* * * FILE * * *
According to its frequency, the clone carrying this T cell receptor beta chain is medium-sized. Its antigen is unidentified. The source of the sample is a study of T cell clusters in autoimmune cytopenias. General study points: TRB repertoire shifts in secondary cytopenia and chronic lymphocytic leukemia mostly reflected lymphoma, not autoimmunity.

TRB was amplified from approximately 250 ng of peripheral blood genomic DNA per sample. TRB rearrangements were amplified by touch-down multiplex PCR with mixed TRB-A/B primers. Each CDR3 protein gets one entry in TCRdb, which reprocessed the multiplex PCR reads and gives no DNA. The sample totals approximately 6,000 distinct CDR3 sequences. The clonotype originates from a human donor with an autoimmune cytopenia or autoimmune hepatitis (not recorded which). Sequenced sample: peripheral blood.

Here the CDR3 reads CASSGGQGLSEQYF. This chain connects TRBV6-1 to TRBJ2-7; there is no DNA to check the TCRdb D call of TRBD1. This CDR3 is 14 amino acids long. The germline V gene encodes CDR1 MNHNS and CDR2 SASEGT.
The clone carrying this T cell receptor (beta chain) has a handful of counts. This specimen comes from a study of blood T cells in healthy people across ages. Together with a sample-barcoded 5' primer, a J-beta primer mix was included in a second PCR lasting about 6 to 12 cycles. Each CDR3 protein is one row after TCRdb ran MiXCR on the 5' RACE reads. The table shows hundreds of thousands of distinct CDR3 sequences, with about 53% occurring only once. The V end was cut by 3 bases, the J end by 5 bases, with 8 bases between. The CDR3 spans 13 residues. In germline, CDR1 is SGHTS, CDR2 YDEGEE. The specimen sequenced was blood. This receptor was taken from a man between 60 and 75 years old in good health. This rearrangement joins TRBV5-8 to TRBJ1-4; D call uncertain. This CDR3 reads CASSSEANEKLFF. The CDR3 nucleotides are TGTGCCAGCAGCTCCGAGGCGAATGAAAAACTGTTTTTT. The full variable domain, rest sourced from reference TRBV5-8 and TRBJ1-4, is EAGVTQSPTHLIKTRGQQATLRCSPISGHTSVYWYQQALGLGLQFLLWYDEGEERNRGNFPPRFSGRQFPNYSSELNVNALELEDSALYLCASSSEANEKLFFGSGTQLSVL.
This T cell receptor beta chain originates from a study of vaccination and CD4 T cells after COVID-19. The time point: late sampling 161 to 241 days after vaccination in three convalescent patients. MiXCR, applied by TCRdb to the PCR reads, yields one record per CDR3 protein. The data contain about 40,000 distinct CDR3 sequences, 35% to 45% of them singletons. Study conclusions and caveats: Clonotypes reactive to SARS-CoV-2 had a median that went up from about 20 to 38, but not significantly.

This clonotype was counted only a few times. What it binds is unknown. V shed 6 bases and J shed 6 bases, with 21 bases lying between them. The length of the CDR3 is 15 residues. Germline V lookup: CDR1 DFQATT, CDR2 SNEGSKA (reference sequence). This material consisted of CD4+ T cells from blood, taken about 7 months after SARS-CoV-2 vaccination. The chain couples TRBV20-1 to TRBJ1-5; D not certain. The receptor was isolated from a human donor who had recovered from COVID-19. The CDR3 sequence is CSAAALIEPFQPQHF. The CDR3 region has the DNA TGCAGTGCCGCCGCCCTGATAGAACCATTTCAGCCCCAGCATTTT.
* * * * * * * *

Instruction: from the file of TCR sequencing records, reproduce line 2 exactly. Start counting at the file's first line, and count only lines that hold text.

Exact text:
TRB was amplified from approximately 250 ng of peripheral blood genomic DNA per sample. TRB rearrangements were amplified by touch-down multiplex PCR with mixed TRB-A/B primers. Each CDR3 protein gets one entry in TCRdb, which reprocessed the multiplex PCR reads and gives no DNA. The sample totals approximately 6,000 distinct CDR3 sequences. The clonotype originates from a human donor with an autoimmune cytopenia or autoimmune hepatitis (not recorded which). Sequenced sample: peripheral blood.